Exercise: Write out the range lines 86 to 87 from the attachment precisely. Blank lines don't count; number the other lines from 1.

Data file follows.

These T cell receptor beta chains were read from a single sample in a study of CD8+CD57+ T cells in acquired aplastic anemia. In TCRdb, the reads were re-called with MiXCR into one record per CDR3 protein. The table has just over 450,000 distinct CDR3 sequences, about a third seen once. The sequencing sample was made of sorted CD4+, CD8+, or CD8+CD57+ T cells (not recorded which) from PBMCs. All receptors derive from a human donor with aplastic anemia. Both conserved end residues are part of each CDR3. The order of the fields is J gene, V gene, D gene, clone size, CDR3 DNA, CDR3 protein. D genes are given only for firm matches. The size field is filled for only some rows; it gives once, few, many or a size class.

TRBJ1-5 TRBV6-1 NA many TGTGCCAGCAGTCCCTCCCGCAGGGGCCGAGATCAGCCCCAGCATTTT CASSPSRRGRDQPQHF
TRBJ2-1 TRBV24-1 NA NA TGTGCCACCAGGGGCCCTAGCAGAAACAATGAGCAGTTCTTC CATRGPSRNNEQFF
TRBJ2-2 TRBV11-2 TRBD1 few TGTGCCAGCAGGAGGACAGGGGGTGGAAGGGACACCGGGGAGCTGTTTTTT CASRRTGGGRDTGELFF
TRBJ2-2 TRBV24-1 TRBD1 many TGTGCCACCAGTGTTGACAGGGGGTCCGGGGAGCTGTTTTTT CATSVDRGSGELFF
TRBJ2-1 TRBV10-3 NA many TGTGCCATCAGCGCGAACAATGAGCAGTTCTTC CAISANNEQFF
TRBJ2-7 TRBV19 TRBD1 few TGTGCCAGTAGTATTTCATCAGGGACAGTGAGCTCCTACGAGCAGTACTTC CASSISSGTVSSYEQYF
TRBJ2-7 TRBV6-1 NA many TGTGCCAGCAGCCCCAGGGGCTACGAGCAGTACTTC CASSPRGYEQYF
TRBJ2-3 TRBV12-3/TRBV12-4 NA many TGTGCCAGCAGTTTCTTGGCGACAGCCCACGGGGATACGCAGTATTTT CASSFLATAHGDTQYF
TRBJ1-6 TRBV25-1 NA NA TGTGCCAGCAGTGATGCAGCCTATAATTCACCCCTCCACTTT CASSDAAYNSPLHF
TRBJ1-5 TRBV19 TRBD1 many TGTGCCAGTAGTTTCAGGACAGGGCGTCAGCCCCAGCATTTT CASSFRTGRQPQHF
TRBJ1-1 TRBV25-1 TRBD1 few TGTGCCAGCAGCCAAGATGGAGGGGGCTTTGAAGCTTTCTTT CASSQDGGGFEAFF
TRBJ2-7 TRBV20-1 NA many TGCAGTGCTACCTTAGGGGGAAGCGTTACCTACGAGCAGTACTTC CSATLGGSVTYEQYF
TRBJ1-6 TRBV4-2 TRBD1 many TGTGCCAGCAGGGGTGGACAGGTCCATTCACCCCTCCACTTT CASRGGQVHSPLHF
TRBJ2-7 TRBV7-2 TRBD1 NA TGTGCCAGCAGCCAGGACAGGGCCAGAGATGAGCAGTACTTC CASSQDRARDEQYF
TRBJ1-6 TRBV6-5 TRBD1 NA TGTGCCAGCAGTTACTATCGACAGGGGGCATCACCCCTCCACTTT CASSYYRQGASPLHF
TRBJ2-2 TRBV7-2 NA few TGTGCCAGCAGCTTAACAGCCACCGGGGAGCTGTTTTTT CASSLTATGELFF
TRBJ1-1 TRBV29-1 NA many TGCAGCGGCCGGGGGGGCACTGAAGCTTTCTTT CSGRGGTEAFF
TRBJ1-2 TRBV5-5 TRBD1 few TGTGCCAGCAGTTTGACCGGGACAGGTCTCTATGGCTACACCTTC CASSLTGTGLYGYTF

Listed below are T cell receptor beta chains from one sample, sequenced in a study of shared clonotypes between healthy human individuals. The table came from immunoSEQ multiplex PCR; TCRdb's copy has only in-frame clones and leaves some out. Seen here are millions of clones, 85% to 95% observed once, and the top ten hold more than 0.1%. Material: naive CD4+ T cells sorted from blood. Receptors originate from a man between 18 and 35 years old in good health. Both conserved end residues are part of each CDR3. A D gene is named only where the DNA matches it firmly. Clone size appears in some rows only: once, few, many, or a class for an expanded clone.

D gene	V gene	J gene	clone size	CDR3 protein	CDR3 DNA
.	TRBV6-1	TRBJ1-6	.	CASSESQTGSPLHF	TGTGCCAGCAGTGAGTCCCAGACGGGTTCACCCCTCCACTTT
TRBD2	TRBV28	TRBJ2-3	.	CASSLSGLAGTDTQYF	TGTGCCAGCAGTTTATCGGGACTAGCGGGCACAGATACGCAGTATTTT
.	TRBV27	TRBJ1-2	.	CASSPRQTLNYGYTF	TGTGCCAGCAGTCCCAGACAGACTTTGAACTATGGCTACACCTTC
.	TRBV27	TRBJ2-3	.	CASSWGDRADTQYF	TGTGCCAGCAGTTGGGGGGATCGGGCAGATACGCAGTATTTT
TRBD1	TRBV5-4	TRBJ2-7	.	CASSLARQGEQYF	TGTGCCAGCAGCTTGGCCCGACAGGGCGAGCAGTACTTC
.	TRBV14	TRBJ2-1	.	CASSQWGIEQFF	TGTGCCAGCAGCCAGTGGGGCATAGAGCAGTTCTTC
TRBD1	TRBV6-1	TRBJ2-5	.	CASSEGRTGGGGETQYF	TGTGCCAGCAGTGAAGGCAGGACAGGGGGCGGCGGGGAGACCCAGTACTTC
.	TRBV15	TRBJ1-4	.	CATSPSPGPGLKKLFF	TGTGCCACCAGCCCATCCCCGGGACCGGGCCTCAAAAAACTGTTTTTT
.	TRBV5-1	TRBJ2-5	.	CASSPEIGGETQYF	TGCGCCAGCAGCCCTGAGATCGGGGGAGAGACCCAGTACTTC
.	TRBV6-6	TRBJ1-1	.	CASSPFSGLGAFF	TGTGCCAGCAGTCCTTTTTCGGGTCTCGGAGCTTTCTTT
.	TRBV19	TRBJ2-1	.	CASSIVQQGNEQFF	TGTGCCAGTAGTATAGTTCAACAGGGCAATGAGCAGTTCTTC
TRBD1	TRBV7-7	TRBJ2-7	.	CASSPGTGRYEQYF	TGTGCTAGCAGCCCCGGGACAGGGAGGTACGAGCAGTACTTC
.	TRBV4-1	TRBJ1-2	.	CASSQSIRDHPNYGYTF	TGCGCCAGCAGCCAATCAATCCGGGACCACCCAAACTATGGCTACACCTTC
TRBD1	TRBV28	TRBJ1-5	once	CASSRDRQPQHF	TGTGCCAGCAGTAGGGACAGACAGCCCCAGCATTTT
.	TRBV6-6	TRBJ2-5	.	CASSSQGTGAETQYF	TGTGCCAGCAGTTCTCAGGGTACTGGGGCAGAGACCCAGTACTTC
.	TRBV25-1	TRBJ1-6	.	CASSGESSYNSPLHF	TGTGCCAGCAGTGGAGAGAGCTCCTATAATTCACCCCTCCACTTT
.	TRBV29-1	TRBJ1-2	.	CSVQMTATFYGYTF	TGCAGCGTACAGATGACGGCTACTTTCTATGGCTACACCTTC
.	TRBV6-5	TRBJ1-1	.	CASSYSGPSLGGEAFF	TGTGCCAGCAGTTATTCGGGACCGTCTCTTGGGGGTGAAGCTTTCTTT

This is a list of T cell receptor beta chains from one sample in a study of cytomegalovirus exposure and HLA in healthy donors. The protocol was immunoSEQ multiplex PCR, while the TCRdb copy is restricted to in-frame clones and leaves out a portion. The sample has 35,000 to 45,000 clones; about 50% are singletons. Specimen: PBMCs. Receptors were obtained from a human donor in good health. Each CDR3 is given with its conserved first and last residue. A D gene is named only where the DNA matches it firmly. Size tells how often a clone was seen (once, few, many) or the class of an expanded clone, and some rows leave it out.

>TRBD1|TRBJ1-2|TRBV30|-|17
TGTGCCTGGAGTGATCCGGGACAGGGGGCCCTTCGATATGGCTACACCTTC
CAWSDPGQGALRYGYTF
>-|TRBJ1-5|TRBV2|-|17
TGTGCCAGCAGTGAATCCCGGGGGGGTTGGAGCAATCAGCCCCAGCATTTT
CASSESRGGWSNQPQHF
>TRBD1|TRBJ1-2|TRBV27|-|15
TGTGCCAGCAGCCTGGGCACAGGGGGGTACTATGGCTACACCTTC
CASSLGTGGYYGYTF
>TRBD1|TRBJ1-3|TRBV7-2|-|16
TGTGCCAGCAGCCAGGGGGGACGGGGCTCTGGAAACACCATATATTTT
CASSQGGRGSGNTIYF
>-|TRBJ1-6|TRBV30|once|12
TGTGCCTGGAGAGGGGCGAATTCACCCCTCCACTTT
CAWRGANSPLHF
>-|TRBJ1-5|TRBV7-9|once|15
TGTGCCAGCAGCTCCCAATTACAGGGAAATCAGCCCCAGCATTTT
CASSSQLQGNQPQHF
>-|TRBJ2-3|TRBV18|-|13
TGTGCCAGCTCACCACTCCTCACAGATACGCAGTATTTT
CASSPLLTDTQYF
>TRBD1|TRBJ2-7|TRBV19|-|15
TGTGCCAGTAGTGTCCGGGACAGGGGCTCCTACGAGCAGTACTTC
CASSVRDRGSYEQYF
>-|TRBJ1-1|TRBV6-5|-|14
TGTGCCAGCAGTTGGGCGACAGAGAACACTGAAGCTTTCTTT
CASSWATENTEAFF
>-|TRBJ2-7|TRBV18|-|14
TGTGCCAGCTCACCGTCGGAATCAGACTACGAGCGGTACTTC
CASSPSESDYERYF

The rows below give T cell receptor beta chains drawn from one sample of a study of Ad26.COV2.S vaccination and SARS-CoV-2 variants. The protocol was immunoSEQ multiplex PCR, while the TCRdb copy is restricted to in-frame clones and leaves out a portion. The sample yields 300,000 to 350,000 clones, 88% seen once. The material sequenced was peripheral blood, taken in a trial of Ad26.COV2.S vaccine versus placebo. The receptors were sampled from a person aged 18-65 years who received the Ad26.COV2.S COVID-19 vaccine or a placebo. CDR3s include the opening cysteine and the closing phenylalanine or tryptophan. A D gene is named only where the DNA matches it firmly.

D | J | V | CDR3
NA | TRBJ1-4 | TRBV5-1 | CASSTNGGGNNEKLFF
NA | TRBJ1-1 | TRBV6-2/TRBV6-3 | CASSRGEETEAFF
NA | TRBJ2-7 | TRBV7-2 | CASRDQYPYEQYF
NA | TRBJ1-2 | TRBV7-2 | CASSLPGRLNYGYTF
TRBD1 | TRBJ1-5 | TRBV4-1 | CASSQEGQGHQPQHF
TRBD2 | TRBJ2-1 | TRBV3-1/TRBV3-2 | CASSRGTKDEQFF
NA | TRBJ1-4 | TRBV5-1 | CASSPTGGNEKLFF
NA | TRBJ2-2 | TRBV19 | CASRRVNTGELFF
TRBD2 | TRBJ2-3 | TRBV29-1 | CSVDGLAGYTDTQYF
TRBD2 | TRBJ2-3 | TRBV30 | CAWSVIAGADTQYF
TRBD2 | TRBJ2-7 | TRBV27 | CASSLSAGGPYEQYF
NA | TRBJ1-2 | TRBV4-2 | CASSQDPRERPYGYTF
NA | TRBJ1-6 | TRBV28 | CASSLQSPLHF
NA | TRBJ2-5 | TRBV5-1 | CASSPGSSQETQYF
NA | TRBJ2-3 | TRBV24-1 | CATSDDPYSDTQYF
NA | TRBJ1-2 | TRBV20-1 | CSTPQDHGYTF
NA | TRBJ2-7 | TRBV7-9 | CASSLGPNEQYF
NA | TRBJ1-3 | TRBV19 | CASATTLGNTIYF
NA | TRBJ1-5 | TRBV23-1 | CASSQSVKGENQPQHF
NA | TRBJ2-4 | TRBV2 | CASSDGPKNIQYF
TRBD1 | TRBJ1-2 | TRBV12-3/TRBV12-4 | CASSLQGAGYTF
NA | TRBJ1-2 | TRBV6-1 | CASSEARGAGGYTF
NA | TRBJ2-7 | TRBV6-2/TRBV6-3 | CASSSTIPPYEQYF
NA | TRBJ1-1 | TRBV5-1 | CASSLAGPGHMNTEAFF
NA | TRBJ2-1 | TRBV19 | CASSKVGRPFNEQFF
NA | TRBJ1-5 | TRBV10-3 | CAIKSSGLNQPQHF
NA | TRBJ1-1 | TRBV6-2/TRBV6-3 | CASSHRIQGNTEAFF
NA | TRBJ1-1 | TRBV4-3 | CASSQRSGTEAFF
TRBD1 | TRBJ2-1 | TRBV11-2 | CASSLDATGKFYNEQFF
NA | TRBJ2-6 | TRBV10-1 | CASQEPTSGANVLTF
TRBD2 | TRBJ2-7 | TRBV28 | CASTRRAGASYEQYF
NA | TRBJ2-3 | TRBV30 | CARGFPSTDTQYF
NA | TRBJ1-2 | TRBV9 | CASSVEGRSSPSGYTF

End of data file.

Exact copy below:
NA | TRBJ2-5 | TRBV5-1 | CASSPGSSQETQYF
NA | TRBJ2-3 | TRBV24-1 | CATSDDPYSDTQYF